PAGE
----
Site that helps with OIA requests among 2014 NZ Open Source Awards winners

New Zealand's Open Source community gathered at Te Papa in Wellington to recognize and celebrate open source projects and contributors from across the country and in a diverse array of categories.

Winners on the night included the Department of Internal Affairs for its Common Web Platform, a platform for government web content management systems built on SilverStripe, the open source CMS developed here in Wellington. The other finalists in this category, Open Source in Government, were DigitalNZ, the Totara Government User Group and Auckland Council Libraries.

Diamond Age and Mindkits, two open hardware businesses, won the Open Source in Business award for their collaboration on DiamondMind, the world-leading 3D printer; an easy-to-assemble device with great print quality at an affordable price.  DiamondMind has been invited by the government to participate at Fab10 (International Makers conference) in Barcelona as part of the NZ delegation. Other finalists in this category were Piwik and Scoop Independent News.

Catalyst, the Wellington based, global free and open source software company won the Open Source in Education award for the Catalyst Academy, an annual summer school that provides senior secondary school students the opportunity to learn and practice open source development. In its fifth year, the Catalyst Open Source Academy has over 100 alumni from across the country. Other finalists were Dunedin Makerspace and WEKA Data Mining.

The Open Source Software Project award was won by, an open source tool for submitting and sharing requests under the Official Information Act. The site has already processed 1500 requests, and now serves over 5000 unique visitors a month, contributing to transparency and accountability of our government. Other finalists in this category were Koha and Loomio.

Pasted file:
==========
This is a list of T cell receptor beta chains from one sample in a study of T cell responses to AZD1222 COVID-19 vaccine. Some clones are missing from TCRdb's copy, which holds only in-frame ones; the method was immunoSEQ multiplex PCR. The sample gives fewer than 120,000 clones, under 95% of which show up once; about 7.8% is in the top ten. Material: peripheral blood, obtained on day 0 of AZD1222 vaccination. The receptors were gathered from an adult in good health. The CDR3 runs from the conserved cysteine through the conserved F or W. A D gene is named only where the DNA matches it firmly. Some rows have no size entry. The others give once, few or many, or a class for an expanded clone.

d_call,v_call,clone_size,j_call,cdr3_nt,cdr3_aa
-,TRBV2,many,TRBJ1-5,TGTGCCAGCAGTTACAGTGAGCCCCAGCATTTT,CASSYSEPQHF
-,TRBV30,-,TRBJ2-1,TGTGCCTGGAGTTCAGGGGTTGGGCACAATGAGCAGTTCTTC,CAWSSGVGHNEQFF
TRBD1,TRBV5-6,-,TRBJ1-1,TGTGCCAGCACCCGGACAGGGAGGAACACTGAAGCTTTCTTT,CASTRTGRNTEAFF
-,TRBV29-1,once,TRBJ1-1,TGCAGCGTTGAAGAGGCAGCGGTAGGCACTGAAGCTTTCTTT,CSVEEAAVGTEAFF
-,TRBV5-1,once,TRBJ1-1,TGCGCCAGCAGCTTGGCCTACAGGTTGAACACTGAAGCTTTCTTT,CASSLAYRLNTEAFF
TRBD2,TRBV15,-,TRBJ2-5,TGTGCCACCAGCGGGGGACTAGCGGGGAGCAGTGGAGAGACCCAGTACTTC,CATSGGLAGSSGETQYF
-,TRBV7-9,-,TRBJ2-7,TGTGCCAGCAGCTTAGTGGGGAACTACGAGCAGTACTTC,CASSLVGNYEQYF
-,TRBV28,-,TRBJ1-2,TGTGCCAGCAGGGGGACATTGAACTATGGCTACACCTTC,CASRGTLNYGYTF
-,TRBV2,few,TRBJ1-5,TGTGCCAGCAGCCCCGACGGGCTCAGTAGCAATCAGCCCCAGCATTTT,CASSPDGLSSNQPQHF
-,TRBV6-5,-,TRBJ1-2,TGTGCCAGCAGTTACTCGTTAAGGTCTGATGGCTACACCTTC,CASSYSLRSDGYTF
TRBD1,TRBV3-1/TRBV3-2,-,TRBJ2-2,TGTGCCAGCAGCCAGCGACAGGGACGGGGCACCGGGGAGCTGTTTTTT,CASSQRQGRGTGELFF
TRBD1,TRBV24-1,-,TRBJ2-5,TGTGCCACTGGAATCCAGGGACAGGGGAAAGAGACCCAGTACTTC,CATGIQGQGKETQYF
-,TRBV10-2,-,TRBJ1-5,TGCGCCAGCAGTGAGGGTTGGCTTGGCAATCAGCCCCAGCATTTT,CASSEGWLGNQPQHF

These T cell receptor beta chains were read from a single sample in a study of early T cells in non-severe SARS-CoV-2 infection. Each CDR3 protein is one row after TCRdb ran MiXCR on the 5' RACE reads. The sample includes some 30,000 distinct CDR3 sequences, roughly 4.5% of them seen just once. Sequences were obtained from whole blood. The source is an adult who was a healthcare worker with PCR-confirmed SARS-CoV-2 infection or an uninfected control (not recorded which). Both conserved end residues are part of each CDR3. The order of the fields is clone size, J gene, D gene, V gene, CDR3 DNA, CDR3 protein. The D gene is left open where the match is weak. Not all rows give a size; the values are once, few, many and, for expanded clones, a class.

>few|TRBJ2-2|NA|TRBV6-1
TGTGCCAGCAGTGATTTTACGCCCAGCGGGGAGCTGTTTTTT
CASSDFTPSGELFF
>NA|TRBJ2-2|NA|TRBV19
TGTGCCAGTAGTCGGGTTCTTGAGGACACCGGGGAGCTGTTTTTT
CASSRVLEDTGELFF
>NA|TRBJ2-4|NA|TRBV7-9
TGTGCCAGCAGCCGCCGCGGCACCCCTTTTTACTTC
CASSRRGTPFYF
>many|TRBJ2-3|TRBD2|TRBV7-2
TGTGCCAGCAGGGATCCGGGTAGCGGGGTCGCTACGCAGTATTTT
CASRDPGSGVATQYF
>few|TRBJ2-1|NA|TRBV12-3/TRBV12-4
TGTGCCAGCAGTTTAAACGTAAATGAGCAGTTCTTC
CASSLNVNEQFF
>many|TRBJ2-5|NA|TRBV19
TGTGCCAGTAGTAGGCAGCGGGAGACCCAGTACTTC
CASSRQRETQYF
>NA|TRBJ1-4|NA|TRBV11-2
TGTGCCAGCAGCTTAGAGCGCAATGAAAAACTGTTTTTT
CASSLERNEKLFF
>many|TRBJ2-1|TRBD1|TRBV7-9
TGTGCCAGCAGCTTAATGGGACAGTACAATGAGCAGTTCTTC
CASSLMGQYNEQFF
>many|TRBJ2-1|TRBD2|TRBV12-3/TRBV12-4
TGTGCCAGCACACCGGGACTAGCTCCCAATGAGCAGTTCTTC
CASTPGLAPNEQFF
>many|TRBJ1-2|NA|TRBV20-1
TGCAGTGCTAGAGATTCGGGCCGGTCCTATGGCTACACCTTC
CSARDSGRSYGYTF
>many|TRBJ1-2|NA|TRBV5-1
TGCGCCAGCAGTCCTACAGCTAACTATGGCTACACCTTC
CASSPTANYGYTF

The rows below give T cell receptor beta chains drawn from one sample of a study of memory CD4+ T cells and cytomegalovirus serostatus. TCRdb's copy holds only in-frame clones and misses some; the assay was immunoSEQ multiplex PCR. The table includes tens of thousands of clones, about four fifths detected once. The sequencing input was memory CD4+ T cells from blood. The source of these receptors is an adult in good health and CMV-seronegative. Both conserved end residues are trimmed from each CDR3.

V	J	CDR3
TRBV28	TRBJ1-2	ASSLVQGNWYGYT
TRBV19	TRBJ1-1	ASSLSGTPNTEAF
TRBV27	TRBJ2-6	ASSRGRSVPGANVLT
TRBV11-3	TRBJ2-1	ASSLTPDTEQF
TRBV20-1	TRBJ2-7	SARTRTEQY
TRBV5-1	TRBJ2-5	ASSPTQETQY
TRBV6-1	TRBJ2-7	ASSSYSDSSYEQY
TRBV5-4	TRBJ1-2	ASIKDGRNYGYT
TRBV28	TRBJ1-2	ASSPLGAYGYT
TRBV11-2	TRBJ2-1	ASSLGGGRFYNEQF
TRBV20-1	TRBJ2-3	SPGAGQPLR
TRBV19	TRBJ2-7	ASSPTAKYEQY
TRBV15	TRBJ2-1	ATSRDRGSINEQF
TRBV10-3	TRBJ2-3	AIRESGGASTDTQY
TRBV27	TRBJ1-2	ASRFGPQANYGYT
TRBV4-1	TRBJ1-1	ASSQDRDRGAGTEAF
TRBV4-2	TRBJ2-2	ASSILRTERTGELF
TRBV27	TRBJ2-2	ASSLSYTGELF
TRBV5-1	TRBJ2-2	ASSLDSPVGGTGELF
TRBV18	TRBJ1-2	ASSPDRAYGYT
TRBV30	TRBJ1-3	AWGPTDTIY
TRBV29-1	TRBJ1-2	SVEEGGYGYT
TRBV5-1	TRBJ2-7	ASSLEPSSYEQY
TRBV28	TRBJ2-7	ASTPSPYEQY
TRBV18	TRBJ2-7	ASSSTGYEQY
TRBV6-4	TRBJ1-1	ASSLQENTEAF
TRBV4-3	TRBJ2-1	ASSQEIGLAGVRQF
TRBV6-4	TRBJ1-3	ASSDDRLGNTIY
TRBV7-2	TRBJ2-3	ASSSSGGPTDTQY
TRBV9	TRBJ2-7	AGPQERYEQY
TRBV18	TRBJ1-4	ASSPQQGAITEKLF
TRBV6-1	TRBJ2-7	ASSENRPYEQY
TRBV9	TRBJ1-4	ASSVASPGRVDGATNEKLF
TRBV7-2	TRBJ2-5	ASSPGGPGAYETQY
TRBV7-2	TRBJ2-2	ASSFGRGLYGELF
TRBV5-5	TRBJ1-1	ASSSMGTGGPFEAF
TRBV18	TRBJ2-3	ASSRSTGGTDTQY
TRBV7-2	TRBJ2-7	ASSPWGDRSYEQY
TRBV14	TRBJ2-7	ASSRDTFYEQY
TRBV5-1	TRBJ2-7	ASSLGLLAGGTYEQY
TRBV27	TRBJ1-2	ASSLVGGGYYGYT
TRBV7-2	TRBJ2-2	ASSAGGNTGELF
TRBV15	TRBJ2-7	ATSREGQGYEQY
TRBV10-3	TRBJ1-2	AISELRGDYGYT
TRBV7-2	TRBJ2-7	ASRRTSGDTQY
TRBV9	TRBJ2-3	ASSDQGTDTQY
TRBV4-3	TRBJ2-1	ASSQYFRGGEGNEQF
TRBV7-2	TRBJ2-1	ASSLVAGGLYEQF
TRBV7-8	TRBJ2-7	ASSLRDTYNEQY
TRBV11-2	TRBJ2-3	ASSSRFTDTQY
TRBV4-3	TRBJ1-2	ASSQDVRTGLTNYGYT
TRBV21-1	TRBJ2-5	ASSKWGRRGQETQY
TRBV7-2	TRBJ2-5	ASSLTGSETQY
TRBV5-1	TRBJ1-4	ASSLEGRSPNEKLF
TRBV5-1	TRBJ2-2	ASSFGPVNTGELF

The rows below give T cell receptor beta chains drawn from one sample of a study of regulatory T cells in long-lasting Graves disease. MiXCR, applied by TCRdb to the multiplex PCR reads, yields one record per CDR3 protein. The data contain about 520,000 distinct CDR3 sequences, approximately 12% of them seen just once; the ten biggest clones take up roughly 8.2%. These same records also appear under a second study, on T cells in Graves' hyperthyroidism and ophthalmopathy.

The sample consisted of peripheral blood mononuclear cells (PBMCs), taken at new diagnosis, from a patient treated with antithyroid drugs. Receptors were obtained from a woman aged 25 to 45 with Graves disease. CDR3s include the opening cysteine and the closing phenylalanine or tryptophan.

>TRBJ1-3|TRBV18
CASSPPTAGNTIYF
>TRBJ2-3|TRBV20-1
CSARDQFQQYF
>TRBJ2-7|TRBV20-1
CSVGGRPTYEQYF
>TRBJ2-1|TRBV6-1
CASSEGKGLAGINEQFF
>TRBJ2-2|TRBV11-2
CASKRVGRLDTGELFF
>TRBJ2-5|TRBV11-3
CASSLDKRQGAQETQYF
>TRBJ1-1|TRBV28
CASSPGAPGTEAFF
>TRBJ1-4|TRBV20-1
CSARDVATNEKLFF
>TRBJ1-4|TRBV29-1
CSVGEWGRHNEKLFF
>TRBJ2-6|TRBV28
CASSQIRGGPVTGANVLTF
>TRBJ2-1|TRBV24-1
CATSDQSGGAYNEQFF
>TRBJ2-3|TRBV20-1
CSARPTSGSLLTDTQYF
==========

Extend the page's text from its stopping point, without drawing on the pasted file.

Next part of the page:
Andrew Bartlett won the Open Source Contributor award for his leadership of the Samba4 team. Samba4 brings interoperability to Microsoft's Active Directory stack, allowing innovation to thrive despite closed systems. A project member for over ten years, Andrew has been working on the domain controller software since 2005. The other finalists were Kristina Hoeppner and Randall Britten.

The Open Source in Social Services award was won by the the University of Canterbury for their CEISMIC Canterbury Earthquake digital archive, a cultural heritage project established for the long-term preservation of the images, stories and media relating to the Canterbury earthquakes. Other finalists were City Housing Computer Hubs and WikiProject New Zealand.

The Auckland Bioengineering Institute won the Open Science award for contributing core technologies to the suite of software that enables the Physiome Project, an ambitious project to explain how each and every component in the body, from the scale of molecules up to organ systems and beyond, works as part of the integrated whole. Other finalists were the WEKA Data Mining project and the Global Marine Environmental Datasets.

Birgit Bachler won the Open Arts award for her exhibition 'Copy Wildly', organised for the 2014 Wellington Fringe Festival. Birgit showcased several works from her artistic practice which is based on using Open Source software and Open Hardware platforms. Other finalists were Douglas Bagnall and 19 Tory Street.

The final award, the People's Choice, was won by Rob Elshire for his Genotyping By Sequencing contributions. The other nominees in this category were:

•    Andrew Caudwell for contribution to data visualisation

•    Chris Forbes for contributions to the Mesa 3D OpenGL Driver Project

•    Damian Mooyman for contribution to the SilverStripe CMS and Web development framework

•    Dragonfly Science for their commitment to open data

• for NZ Official Information Act Requests

•    Loomio for open source application for Collaborative Decision-Making

The judges were Don Christie (Chair), Dr Fabiana Kubke, Dr Brenda Chawner, Amber Craig, Dave Lane, Francois Marier, Brenda Wallace and David Nind.

“The depth and breadth of achievement by the New Zealand open source community, both locally and internationally, is nothing short of impressive. We are fortunate to have so many people here using open source technology and philosophy to deliver amazing technical, social and creative projects," the judging panel said.